Letters To The Editor


November 30, 2003

President's rush to war has made world less safe

No one should be surprised that the U.S. invasion and occupation of Iraq has "breathed new life into the jihadist movement" ("Iraq war providing a boost to al-Qaida," Nov. 22). During the buildup to the invasion, anti-war activists desperately tried to warn that this would happen.

It is frightening to contemplate, but we must now face the fact that, in its rush to war, the Bush administration has made the world more dangerous, not safer.

You can't go around invading other countries -- especially one that was posing no threat to you and had nothing to do with 9/11 (claims by the Bush administration notwithstanding) -- without enraging people and driving some of them into the arms of a movement that opposes what you are doing. In this case, for those so inclined, the obvious choice is to join al-Qaida.

The Bush administration has been nothing less than reckless in its unprovoked invasion and occupation of Iraq. We really shouldn't be surprised that this kind of brute force has infuriated many people in that part of the world and pushed some into the hands of al-Qaida.

Joanne Heisel


U.S. won't allow Iraqi self-rule

Michael Hill raises a key question: Would policy-makers in the United States tolerate an Iraqi government that is not to their liking ("Searching for Democracy," Nov. 23)? I suggest that the answer is a resounding "No."

Suppose, for example, that Iraqis elected a Shiite-dominated government that nationalizes oil and forms a defensive alliance with Shiite Iran? The United States would not allow it to be sworn in.

Remember 1953, when the CIA helped overthrow the elected government of Mohammed Mossadegh because he dared nationalize Iran's oil industry? Or U.S.-sponsored coups in Guatemala, Brazil, Indonesia, Greece and Chile, to name a few related events?

U.S. policy since the end of World War II indicates that it is unlikely our leaders will tolerate anything less than a vassal state in Iraq.

Dean Pappas


Appropriations chief will serve state well

While this "hometown gal" appreciates the confidence The Sun expressed in me in the editorial "A Voice for Baltimore" (Nov. 20), I want to assure Sun readers and Baltimore City that the person named by House Speaker Michael E. Busch to replace Appropriations Committee Chairman Del. Howard "Pete" Rawlings is an excellent one. The Speaker's choice is Del. Norman H. Conway, a veteran of that committee who has served as its vice chairman for several years ("Busch names Conway to post," Nov. 22).

I had the good fortune to serve on the Appropriations Committee with Mr. Conway at a time when we were forced by a recession to cut funds to social services and health care programs. I remember his caring and support on issues that impacted the Baltimore area and our citizens.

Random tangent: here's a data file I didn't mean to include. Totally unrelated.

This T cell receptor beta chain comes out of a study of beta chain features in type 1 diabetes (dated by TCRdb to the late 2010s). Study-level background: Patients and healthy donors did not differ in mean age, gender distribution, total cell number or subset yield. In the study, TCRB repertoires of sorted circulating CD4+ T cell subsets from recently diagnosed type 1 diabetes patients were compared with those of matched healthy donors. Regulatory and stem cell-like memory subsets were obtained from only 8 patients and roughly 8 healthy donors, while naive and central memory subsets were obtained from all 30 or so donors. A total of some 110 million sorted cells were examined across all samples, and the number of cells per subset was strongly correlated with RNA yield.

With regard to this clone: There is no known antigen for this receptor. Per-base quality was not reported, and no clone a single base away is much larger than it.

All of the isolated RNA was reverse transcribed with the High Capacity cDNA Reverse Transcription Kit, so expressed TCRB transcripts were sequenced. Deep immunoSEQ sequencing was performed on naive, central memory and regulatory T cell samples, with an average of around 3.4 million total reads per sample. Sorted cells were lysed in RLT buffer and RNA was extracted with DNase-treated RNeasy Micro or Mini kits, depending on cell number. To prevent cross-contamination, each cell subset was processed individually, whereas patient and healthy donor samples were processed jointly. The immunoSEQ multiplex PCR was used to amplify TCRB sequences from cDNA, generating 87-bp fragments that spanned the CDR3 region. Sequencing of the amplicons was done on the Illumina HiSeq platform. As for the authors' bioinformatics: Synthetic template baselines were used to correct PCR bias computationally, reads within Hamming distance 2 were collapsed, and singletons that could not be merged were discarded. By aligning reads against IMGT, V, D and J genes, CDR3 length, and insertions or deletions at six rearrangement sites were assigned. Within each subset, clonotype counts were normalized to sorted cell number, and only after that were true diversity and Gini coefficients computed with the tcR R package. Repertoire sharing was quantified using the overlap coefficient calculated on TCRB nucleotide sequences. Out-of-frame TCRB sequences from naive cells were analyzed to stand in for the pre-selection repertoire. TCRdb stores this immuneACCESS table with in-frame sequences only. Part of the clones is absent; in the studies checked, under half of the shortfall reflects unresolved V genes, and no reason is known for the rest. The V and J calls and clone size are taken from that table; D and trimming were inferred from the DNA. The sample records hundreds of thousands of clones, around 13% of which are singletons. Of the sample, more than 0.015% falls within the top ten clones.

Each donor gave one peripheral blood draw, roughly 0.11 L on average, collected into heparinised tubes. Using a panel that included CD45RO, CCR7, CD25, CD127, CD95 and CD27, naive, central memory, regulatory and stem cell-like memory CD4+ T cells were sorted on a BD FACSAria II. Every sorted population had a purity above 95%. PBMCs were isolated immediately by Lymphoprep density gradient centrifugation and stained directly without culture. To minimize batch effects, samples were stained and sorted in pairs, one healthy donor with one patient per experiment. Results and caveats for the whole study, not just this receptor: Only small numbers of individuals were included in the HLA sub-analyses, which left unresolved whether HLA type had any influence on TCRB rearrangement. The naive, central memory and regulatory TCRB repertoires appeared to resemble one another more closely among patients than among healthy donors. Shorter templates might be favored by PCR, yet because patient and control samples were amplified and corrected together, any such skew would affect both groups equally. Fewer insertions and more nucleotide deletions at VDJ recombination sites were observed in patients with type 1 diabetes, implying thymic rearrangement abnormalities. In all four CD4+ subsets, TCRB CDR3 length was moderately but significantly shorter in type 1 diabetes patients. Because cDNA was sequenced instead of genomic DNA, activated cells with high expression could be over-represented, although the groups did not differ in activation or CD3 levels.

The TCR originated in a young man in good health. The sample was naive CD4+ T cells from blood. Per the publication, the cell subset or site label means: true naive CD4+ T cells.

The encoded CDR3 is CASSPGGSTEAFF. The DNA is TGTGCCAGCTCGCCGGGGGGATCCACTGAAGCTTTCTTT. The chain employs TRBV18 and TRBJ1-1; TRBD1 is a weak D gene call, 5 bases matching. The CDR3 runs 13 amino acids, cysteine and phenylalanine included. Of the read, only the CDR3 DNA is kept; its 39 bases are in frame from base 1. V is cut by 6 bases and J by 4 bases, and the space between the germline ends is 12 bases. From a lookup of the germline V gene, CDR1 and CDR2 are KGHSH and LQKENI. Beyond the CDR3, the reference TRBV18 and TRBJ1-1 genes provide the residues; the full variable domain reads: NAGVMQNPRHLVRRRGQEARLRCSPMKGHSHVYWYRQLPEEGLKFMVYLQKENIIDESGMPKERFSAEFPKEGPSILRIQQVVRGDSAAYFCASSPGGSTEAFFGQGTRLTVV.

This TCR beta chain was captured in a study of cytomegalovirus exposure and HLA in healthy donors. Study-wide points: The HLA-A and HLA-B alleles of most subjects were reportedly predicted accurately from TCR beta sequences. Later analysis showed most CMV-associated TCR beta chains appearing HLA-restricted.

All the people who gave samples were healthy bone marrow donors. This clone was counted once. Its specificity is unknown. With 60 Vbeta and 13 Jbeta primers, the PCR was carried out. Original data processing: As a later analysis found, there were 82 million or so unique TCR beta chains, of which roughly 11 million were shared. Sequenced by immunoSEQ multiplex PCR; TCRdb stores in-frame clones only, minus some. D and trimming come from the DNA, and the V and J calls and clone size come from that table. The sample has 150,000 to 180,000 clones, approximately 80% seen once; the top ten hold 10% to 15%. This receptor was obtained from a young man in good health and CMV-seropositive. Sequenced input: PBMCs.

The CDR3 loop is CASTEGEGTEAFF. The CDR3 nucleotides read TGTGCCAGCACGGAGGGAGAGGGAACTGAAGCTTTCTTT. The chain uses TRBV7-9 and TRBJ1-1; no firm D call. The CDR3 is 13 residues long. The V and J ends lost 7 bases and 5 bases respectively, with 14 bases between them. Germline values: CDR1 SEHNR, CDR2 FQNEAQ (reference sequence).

He is a man of great conviction, and, it is those same convictions that will continue to serve us in this region.

I look forward to working with Mr. Conway as we tackle issues important to the Baltimore region such as school funding, mass transit needs, and economic development.

Maggie McIntosh


The writer chairs the Environmental Matters Committee of the House of Delegates.

Slots haven't helped Delaware very much

The editorial "Sharpen your pencils" (Nov. 23) was most informative for Marylanders. But what they must know is that having "racinos" isn't what it may be cracked up to be. Just look at Delaware.

I know not what rate of return my adopted state gets from its "racinos" but I do know that even though we have no sales tax, we do have one of the highest income tax rates in the country. So I figure having these slots isn't the end-all for revenue.

Of course, we hope Maryland doesn't get slots because that would cut into our take. If Pennsylvania licenses slots, too, we are sure to see a sales tax hike or pay more income tax.

Whatever happened to the concept of full employment at a living wage with all the tax revenue that would generate?

Randall Miller

Ocean View, Del.

Woman's Exchange boosts city's renewal

The Sun's article on the revitalization of Charles Street reminds us of the importance of preserving the past and giving it life in the present ("$53 million perking up Charles St.," Nov. 25). But it had a glaring omission in the list of businesses with significant recent investment and it requires comment.

The Woman's Industrial Exchange at 333 N. Charles St. is one of the leaders in the Charles Street revitalization effort. With the help of the Abell Foundation and the France-Merrick Foundations, preservation advice from Maryland Historical Trust and the support of donors and patrons, we've completed a $2 million renovation.

We've created seven market-rate apartments, returning residents to homes above storefronts.

We've restored the first-floor kitchens and dining room, added disabled access from Pleasant Street and enhanced the value of the property as a commercial location.

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